# integrals squared

• Dec 17th 2012, 05:16 AM
hannahcooper
integrals squared
I'm working through a proof for part of my university project and I'm a little stuck understanding part of it:
if:
$\displaystyle \int_0^1 (f(x))^2 dx =\left(\int_0^1 f(x)dx \right)^2$
then f(x) = constant
why does this prove f(x) is constant?
Thankyou
• Dec 17th 2012, 11:01 AM
GJA
Re: integrals squared
Hi hannah,

We can get what you want by applying the Cauchy-Schwarz inequality (see Cauchy). The wikipedia article gives the statement of the theorem in terms of arbitrary inner-product spaces; if you know what these are and how they apply to what you've asked about, then read no further. If not I have provided an explanation below about how it helps us establish the result.

Real-valued continuous functions defined on [0,1] form a vector space over the real numbers (meaning if we add two real-valued continuous functions defined on [0,1] we again get a continuous real-valued function on [0,1], and if we multiply a real-valued continuous function defined on [0,1] by a real scalar we get another real-valued continuous function defined on [0,1]); this vector space is typically denoted by $\displaystyle C([0,1], \mathbb{R})$. When we have a vector space over a field it is often desirable to attach what is known as an inner-product to the vector space. The inner-product allows us to define geometric quantities on our space like lengths of vectors, angles between vectors, etc. The "dot product" you learned about in multivariable Calculus is an inner-product on $\displaystyle \mathbb{R}^{3},$ for example. The (standard) inner product for $\displaystyle C([0,1], \mathbb{R})$ is given by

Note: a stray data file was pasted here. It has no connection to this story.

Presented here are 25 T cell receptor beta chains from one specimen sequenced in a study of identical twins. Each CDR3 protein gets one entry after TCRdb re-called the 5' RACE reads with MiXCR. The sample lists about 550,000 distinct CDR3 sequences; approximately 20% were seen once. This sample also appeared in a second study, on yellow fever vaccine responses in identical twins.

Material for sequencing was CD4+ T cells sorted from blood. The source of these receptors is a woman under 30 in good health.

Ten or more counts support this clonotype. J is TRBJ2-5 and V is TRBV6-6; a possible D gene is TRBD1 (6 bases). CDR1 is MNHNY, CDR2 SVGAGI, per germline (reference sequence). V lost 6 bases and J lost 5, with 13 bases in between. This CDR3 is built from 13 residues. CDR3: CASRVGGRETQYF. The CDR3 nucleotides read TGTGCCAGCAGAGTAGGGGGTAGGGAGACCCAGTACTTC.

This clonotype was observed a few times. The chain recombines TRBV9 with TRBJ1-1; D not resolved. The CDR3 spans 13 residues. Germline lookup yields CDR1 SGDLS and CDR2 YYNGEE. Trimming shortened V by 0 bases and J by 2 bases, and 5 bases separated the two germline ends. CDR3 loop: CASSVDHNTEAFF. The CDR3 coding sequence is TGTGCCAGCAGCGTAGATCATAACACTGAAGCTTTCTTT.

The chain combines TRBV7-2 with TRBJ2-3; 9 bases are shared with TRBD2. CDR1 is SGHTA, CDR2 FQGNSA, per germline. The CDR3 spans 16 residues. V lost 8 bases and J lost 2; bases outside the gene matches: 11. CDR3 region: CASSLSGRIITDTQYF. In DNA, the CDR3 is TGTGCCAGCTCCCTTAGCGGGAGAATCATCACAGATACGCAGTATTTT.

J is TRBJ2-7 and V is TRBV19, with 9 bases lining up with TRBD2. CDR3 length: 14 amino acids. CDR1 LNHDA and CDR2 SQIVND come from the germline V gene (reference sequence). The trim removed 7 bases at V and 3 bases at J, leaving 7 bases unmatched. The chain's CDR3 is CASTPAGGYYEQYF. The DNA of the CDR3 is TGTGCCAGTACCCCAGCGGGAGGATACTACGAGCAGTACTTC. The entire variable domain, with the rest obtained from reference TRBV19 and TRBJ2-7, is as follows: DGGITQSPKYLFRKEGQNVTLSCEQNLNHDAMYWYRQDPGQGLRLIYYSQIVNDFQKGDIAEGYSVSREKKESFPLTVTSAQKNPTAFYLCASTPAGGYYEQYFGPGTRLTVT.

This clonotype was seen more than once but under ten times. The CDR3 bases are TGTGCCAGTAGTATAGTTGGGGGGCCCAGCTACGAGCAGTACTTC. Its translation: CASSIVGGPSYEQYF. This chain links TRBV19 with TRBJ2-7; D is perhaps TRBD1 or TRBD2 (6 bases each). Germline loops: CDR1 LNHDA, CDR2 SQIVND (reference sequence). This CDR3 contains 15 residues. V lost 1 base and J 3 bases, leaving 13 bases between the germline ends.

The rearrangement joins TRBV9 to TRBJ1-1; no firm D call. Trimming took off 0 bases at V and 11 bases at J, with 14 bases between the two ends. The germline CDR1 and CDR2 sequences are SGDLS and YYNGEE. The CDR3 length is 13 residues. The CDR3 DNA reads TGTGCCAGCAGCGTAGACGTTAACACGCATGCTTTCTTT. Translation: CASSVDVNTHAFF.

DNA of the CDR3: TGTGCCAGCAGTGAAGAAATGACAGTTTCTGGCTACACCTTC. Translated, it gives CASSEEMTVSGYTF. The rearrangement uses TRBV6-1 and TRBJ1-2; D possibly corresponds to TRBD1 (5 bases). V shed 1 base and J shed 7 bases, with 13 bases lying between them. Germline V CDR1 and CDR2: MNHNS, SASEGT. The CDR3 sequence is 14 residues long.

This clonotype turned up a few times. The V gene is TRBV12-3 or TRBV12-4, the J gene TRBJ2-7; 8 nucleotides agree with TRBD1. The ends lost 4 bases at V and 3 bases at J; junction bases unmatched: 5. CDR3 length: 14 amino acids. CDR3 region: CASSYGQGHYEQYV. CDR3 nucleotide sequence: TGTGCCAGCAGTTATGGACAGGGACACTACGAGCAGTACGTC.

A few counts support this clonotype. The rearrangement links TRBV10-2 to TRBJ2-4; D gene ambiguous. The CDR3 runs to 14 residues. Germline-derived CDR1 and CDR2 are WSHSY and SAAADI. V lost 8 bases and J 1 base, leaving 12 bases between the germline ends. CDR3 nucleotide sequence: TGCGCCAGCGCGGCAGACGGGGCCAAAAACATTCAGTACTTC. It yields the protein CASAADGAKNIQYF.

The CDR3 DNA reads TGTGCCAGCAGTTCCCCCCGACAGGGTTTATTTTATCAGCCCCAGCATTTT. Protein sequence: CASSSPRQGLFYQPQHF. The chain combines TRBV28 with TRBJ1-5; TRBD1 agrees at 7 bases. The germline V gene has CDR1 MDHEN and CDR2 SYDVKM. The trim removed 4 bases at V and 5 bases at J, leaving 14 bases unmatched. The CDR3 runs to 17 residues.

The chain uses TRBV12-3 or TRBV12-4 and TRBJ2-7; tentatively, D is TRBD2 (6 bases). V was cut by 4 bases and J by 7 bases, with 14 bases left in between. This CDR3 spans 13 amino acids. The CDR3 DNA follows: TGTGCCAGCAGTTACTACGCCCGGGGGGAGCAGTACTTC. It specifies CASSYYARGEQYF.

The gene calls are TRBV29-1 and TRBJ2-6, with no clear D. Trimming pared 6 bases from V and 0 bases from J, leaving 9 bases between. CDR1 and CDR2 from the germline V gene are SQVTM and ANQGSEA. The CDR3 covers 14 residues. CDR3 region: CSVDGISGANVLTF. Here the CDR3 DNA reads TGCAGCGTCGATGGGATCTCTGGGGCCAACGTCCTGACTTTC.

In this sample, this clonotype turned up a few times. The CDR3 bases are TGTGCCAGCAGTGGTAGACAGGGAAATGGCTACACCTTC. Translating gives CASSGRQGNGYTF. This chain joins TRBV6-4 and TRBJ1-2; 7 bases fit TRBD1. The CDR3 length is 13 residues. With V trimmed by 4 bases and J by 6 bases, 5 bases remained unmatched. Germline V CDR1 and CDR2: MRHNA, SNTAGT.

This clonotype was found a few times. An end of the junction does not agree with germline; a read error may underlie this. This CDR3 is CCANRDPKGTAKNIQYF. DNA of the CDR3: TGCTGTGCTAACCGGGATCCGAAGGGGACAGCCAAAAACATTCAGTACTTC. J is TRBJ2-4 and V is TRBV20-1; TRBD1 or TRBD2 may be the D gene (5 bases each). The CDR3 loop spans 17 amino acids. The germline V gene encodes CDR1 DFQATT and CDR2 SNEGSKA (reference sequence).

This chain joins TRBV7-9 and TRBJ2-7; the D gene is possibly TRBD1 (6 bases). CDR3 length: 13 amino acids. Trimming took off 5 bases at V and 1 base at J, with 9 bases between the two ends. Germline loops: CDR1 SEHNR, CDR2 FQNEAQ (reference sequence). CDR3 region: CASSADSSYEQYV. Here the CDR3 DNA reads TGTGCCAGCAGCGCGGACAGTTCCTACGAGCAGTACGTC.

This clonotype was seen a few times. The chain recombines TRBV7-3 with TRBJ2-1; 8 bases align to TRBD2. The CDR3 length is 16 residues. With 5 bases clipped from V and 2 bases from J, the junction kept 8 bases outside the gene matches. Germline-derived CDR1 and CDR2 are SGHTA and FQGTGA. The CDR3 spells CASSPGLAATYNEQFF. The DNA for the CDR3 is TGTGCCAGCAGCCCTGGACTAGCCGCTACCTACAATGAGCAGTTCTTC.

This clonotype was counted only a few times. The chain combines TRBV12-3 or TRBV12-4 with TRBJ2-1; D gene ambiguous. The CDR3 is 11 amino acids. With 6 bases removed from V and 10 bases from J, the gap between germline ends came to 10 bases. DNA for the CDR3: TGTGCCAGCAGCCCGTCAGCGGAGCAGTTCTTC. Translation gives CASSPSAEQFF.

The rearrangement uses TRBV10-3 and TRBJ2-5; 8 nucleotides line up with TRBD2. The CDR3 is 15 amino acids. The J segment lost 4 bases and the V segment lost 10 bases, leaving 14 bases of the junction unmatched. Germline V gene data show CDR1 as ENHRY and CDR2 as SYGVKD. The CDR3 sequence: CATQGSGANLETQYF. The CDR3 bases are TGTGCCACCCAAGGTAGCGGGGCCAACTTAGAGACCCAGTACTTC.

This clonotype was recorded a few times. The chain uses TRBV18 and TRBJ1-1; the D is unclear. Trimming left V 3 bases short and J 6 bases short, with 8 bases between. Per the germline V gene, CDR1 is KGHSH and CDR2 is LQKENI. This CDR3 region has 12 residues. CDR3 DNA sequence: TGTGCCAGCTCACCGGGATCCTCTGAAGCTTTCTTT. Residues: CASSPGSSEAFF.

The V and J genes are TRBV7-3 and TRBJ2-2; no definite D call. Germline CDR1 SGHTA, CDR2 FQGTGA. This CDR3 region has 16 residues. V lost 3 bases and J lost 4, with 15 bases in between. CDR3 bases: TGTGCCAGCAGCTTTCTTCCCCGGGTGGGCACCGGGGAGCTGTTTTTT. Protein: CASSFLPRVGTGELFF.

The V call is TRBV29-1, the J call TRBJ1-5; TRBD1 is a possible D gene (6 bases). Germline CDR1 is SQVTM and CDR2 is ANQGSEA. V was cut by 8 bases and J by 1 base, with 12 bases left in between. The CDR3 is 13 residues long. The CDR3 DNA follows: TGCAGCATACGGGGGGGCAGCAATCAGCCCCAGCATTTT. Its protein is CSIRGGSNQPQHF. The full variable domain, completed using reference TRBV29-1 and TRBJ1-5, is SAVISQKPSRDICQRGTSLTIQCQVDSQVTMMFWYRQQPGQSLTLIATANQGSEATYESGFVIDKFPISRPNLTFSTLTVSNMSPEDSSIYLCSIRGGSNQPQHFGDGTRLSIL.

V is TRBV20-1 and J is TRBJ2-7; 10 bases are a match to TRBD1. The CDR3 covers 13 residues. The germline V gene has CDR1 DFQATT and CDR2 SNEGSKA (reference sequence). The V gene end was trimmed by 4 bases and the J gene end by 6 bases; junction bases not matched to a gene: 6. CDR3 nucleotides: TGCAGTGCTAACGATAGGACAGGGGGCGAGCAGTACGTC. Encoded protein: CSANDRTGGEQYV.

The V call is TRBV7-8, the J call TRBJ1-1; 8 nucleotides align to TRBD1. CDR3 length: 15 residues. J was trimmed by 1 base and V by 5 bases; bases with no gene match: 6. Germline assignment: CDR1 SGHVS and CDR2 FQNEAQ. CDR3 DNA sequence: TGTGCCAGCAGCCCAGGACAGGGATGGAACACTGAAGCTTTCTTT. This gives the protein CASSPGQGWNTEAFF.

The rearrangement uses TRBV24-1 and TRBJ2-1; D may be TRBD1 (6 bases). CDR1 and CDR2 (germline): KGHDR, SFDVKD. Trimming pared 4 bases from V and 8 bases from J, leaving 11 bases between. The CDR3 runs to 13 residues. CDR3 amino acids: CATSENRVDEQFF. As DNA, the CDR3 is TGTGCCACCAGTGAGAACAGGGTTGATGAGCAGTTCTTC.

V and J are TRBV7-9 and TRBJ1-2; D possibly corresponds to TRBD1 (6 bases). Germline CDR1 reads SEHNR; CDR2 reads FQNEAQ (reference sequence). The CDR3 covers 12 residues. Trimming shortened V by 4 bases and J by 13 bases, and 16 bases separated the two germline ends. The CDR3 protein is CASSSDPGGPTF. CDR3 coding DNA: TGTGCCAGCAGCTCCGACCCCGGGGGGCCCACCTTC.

$\displaystyle <f,g>=\int_{0}^{1}f(x)g(x)dx,$

where $\displaystyle f(x),g(x)\in C([0,1],\mathbb{R}).$

Now, as to how all of this pertains to your question, if we take $\displaystyle g(x)=1$ to be the constant function 1, the Cauchy Schwarz inequality says that

$\displaystyle \left(\int_{0}^{1}f(x)\cdot 1 dx \right)^{2}\leq \int_{0}^{1}f(x)^{2}dx\cdot\int_{0}^{1}1^{2}dx= \int_{0}^{1} f(x)^{2}dx,$

where equality holds above if and only if $\displaystyle f(x)$ and $\displaystyle g(x)=1$ are linearly dependent. According to the assumption you've provided we do have equality above. Hence, $\displaystyle f(x)$ and $\displaystyle g(x)=1$ are linearly dependent; i.e. $\displaystyle f(x)=c\cdot g(x)=c\cdot 1=c.$ We see that $\displaystyle f(x)=c$, so $\displaystyle f$ is constant.

Does this answer your question? Let me know if anything is unclear. Good luck!
• Dec 18th 2012, 02:17 AM
hannahcooper
Re: integrals squared
Thankyou that is massively helpful, it was the linear dependence bit I was missing, so all makes a lot more sense now!